Sediment levels in the upper Fall River and high pH in Eastman Lake (see canary duskysnail, above) may affect nugget pebblesnails at three occupied sites in those locations. Three additional occupied sites in upper Ash Creek (Lassen County) may also be subject to alkalinity levels slightly above the established water quality limit of 8.5 pH (SWRCB 2010a, p. 137; SWRCB 2010b, p. 1). Three water quality samples from the area showed pH levels of 8.62, 8.53, and 8.58 (SWRCB 2010b, p. 8).

The three occupied sites in upper Ash Creek discussed above may also be subject to levels of Escherichia coli (E. coli) bacteria (an indicator of sewage contamination) exceeding water quality standards (SWRCB 2010 (Ash Cr), pp. 5, 6). A single sample taken from upper Ash Creek in 2005 showed an E. coli density greater than three times the water quality standard for non-contact recreation, and greater than 5.5 times the standard for water contact recreation (SWRCB 2010 (Ash Cr), pp. 6, 7). The source of contamination was not established (SWRCB 2010(Ash Cr), p. 5), although feces from grazing cattle is a possibility (see below). Although nugget pebblesnails are considered sensitive to water pollution (Furnish and Monthey 1999, Sect. 3, pp. 5, 8), their response to E. coli contamination is not known. No population trend data are available for nugget pebblesnails in Ash Creek, therefore, it is difficult to infer any direct response to E. coli levels at this location.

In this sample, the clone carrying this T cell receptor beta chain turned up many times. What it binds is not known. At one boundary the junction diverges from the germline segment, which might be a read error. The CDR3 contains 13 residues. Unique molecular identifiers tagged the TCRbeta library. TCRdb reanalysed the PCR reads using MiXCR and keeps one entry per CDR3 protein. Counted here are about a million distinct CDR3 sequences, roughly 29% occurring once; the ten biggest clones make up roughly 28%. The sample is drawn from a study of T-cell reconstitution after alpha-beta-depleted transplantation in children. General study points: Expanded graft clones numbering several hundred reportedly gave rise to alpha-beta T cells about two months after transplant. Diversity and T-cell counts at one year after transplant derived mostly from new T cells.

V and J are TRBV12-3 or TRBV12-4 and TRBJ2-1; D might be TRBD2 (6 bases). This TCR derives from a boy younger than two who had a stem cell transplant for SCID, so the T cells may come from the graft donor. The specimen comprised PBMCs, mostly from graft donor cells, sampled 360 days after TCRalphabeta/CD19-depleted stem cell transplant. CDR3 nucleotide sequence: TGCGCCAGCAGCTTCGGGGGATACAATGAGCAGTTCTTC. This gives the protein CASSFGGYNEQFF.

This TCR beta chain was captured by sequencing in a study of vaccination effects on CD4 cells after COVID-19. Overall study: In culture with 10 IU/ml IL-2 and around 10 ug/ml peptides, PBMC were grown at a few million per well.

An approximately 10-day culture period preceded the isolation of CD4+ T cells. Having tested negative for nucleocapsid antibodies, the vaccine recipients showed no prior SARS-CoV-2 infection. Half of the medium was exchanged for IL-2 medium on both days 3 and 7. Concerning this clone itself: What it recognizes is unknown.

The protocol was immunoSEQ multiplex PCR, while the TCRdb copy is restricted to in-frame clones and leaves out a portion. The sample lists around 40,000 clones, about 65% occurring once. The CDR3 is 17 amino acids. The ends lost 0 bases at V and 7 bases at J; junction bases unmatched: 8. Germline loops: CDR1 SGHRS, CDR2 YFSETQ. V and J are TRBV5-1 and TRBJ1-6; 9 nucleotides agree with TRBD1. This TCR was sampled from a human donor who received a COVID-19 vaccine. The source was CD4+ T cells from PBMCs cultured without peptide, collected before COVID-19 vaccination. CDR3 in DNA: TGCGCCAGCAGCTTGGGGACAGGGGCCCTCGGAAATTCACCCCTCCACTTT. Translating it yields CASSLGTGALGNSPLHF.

Grazing and Logging